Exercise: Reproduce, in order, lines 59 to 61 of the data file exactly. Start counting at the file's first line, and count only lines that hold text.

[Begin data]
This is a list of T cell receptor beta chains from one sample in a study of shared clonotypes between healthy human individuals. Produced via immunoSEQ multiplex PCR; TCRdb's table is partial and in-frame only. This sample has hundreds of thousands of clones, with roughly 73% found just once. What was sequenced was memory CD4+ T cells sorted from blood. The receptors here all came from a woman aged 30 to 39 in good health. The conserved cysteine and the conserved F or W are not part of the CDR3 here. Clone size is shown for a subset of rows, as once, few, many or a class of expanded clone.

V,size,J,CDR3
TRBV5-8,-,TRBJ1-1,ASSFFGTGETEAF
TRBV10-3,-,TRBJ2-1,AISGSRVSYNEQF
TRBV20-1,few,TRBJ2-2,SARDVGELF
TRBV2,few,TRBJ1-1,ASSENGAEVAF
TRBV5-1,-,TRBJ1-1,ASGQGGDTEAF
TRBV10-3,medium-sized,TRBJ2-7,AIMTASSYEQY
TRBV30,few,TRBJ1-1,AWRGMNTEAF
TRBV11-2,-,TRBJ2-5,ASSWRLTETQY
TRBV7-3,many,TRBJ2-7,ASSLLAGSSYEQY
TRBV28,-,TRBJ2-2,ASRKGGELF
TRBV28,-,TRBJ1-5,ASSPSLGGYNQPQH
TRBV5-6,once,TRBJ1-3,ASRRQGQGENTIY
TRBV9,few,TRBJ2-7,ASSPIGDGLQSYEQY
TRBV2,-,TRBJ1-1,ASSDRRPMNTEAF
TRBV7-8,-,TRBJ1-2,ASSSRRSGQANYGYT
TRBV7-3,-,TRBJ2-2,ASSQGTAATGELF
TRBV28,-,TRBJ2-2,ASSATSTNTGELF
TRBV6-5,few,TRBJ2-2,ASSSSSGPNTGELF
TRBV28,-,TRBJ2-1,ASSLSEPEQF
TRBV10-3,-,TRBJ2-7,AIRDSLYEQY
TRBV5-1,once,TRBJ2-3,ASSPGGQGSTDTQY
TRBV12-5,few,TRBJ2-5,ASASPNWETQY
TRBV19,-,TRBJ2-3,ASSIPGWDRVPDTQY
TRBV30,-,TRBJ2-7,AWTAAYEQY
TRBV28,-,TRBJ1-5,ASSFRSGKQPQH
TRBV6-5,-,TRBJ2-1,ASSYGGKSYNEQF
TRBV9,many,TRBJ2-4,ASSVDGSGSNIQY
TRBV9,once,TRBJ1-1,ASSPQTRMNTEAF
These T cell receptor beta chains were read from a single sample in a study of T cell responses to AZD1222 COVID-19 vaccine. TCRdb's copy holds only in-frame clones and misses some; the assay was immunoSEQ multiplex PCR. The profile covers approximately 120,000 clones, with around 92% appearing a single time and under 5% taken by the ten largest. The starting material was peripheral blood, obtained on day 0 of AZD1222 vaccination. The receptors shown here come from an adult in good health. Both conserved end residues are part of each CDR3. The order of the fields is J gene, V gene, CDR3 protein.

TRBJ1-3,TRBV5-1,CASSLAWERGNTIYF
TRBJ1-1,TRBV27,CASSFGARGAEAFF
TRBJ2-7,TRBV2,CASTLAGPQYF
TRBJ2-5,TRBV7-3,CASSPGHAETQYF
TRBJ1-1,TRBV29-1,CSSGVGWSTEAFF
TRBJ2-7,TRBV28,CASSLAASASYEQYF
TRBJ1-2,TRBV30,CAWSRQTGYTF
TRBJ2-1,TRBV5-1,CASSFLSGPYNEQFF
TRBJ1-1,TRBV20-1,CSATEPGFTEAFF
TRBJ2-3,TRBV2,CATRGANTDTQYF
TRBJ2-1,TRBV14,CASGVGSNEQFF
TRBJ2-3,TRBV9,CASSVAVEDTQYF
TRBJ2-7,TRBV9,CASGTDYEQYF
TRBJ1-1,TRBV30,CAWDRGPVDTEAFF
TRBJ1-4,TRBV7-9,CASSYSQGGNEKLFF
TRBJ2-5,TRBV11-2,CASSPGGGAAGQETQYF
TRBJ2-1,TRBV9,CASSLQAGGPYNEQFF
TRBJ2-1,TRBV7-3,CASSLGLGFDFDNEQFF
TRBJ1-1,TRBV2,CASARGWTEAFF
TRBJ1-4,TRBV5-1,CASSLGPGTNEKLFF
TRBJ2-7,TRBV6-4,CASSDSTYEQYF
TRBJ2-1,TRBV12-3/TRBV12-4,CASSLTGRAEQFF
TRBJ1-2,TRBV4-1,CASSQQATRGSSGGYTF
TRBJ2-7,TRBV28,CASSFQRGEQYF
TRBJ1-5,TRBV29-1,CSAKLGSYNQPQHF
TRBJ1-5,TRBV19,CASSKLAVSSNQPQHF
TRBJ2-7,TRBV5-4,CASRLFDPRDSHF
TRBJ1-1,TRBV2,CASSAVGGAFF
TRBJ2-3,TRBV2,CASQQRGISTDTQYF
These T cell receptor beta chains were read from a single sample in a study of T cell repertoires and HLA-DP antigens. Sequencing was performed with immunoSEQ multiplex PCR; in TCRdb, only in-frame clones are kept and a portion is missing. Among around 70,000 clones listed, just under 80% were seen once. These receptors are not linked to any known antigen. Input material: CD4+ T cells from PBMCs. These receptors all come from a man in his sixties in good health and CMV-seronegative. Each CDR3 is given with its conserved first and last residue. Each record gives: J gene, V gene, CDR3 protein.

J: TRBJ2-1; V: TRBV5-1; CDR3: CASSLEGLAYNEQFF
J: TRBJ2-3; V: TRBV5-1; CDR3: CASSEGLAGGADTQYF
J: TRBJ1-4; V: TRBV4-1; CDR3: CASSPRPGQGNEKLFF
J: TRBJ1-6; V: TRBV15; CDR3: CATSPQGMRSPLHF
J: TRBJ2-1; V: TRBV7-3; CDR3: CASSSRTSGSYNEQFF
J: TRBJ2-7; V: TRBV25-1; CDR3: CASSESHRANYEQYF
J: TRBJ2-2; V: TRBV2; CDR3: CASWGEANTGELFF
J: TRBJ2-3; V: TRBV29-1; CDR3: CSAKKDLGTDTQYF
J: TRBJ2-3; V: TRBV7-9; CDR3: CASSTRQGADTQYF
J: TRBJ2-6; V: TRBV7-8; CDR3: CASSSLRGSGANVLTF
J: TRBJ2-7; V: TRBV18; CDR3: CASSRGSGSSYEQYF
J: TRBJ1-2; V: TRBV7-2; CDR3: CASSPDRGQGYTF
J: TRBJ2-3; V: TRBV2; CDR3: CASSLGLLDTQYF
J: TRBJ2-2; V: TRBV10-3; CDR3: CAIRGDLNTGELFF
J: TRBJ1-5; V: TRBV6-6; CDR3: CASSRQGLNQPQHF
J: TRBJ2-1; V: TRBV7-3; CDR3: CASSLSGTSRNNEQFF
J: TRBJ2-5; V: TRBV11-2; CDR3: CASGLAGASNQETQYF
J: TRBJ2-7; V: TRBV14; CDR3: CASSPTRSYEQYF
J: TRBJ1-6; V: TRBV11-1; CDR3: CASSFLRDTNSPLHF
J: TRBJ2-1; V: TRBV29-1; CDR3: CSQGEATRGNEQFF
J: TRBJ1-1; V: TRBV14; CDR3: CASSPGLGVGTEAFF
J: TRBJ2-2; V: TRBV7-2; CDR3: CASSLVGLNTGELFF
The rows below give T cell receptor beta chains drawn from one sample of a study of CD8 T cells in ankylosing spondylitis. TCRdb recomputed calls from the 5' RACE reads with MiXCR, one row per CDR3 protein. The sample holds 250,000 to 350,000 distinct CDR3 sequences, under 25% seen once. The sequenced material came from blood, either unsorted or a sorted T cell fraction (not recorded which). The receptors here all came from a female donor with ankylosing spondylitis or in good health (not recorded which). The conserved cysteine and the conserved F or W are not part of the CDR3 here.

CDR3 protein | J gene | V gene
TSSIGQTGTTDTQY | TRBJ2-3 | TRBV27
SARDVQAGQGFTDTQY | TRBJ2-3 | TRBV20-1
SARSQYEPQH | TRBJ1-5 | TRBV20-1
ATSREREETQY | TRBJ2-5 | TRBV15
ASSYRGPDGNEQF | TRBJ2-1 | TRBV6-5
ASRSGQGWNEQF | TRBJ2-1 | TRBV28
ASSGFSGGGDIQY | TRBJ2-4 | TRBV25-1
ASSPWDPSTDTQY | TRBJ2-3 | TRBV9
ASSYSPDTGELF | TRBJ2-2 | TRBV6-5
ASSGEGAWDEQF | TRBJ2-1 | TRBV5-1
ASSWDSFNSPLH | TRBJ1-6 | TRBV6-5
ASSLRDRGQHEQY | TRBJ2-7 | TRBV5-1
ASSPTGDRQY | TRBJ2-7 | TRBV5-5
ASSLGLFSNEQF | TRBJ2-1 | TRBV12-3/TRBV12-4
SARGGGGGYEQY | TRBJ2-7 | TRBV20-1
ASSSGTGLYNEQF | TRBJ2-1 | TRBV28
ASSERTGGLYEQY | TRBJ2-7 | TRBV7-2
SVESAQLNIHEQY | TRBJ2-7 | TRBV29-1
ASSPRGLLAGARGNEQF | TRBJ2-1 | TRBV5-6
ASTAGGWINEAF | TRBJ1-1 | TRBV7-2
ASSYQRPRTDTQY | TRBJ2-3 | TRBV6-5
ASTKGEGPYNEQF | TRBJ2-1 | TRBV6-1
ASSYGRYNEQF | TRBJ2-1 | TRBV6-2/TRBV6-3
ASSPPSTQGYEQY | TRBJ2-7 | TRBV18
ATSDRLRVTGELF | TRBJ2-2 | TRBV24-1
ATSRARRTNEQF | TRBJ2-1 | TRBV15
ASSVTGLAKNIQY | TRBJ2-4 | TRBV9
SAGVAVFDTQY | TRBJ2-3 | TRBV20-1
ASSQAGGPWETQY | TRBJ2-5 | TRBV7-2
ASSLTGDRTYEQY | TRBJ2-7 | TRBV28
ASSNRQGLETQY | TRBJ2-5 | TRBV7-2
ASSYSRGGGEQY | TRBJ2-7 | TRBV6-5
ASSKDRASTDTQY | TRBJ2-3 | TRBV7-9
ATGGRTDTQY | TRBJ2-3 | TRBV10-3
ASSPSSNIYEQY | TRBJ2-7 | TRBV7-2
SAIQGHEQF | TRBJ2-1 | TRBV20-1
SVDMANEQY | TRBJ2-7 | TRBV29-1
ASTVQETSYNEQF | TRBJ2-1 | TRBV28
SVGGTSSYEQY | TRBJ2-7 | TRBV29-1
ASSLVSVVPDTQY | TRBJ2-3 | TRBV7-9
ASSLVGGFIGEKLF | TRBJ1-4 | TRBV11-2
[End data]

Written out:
TRBJ1-1,TRBV2,CASSAVGGAFF
TRBJ2-3,TRBV2,CASQQRGISTDTQYF
These T cell receptor beta chains were read from a single sample in a study of T cell repertoires and HLA-DP antigens. Sequencing was performed with immunoSEQ multiplex PCR; in TCRdb, only in-frame clones are kept and a portion is missing. Among around 70,000 clones listed, just under 80% were seen once. These receptors are not linked to any known antigen. Input material: CD4+ T cells from PBMCs. These receptors all come from a man in his sixties in good health and CMV-seronegative. Each CDR3 is given with its conserved first and last residue. Each record gives: J gene, V gene, CDR3 protein.